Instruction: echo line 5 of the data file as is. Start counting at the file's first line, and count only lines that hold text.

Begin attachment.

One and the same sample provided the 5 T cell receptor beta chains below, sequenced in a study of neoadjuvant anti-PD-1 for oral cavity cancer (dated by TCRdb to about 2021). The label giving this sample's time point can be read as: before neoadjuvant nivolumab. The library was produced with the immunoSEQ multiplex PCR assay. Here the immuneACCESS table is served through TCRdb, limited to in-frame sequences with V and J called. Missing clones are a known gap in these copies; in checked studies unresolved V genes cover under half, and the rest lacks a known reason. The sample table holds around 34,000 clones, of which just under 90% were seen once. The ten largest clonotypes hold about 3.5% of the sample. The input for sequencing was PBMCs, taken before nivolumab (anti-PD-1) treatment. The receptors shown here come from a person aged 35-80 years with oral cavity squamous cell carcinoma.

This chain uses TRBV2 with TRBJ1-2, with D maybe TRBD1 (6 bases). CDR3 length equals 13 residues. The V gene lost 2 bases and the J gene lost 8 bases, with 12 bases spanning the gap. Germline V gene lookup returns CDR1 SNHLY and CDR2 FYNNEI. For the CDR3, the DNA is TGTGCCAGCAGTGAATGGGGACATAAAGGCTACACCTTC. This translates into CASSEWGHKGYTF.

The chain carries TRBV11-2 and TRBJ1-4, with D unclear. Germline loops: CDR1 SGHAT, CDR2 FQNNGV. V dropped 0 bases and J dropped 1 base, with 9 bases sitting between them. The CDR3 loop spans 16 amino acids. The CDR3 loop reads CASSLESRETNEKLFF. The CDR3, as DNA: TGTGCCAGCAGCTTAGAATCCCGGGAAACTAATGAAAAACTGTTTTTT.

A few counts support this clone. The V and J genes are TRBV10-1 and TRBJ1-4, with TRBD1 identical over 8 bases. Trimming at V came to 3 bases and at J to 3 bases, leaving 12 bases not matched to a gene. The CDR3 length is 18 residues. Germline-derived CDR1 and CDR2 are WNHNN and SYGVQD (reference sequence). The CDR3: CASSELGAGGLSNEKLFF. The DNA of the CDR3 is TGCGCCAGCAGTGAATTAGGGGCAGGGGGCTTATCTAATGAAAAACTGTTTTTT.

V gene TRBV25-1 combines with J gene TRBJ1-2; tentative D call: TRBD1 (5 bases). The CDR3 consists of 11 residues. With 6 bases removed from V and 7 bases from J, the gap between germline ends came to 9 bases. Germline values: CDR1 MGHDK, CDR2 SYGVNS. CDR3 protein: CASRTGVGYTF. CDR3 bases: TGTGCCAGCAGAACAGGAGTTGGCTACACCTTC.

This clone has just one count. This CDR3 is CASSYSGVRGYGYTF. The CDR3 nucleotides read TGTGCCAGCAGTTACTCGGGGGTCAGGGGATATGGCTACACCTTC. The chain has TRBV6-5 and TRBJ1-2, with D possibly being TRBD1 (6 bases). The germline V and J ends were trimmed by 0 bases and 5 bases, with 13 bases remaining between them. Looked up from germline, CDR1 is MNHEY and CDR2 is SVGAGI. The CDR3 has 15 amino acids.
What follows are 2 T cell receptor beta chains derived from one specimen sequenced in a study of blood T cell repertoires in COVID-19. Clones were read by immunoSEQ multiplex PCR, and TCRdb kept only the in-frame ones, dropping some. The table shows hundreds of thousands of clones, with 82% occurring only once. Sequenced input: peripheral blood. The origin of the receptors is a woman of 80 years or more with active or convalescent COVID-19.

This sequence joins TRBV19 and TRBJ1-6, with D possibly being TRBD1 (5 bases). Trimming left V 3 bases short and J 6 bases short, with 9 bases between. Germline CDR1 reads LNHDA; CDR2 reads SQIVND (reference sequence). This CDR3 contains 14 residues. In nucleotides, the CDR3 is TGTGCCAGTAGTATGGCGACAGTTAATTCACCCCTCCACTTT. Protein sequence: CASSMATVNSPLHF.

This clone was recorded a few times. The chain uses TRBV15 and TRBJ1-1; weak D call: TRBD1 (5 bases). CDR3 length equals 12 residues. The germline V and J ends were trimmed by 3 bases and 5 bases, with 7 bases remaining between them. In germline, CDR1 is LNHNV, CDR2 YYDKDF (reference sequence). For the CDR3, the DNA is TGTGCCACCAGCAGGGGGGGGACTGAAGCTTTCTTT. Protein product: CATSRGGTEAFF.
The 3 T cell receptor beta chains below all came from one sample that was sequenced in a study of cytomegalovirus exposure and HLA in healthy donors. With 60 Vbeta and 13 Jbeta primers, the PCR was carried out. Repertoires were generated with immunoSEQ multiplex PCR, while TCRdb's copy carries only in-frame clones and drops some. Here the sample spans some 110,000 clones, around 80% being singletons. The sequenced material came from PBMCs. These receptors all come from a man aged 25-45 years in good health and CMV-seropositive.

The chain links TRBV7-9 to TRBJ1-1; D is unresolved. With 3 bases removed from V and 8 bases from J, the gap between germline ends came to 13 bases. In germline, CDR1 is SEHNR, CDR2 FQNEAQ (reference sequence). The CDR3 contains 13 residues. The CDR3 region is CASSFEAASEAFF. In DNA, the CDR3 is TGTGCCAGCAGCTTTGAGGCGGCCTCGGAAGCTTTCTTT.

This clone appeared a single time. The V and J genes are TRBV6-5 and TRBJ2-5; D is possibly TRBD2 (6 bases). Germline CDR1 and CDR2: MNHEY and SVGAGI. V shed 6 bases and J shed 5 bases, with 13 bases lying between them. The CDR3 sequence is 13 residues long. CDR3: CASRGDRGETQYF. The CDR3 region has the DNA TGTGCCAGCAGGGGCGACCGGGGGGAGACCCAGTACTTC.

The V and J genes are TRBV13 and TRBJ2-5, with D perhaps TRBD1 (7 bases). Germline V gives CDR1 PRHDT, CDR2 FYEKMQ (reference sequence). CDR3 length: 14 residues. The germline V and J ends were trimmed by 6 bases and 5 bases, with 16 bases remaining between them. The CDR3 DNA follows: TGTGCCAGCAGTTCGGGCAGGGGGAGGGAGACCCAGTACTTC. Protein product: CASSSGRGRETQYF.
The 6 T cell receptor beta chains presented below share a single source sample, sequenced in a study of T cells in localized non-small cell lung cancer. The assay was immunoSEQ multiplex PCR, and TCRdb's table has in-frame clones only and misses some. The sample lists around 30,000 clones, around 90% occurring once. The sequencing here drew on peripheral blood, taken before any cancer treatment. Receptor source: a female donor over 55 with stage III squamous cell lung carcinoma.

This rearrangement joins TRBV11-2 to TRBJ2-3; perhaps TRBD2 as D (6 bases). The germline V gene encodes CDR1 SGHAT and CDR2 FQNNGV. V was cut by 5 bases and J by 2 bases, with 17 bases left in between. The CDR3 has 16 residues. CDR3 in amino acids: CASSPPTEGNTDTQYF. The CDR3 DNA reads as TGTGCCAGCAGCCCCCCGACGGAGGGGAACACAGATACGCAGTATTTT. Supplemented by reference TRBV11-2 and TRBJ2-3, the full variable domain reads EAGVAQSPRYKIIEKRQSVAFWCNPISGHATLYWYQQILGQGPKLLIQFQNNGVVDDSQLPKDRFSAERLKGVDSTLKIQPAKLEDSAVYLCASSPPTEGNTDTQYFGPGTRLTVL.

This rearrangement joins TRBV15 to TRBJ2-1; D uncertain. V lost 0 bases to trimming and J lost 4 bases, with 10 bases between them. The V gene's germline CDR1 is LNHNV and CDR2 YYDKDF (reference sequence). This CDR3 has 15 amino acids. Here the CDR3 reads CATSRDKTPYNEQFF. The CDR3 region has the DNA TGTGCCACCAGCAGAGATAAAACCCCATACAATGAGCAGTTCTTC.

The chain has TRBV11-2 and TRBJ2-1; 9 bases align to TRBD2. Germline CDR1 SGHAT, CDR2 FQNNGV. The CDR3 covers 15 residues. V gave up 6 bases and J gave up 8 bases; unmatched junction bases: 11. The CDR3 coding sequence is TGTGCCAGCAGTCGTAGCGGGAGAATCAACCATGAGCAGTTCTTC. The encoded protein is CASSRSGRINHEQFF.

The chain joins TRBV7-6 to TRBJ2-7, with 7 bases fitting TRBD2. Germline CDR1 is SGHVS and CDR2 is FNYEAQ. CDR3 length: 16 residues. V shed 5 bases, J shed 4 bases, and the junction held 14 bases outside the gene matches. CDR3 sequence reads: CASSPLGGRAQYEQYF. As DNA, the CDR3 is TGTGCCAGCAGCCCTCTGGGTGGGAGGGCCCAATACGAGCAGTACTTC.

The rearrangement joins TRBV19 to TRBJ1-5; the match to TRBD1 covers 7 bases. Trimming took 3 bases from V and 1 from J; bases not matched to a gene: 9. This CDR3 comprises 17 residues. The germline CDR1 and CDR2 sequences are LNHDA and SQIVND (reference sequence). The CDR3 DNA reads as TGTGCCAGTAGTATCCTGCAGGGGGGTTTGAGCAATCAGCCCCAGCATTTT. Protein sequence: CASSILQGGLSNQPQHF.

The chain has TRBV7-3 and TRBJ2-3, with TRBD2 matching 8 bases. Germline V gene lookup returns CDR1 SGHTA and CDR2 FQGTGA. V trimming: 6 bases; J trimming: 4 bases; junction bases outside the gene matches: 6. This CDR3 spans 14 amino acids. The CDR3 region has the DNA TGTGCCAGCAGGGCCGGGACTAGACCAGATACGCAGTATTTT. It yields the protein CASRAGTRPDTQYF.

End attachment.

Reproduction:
V gene TRBV25-1 combines with J gene TRBJ1-2; tentative D call: TRBD1 (5 bases). The CDR3 consists of 11 residues. With 6 bases removed from V and 7 bases from J, the gap between germline ends came to 9 bases. Germline values: CDR1 MGHDK, CDR2 SYGVNS. CDR3 protein: CASRTGVGYTF. CDR3 bases: TGTGCCAGCAGAACAGGAGTTGGCTACACCTTC.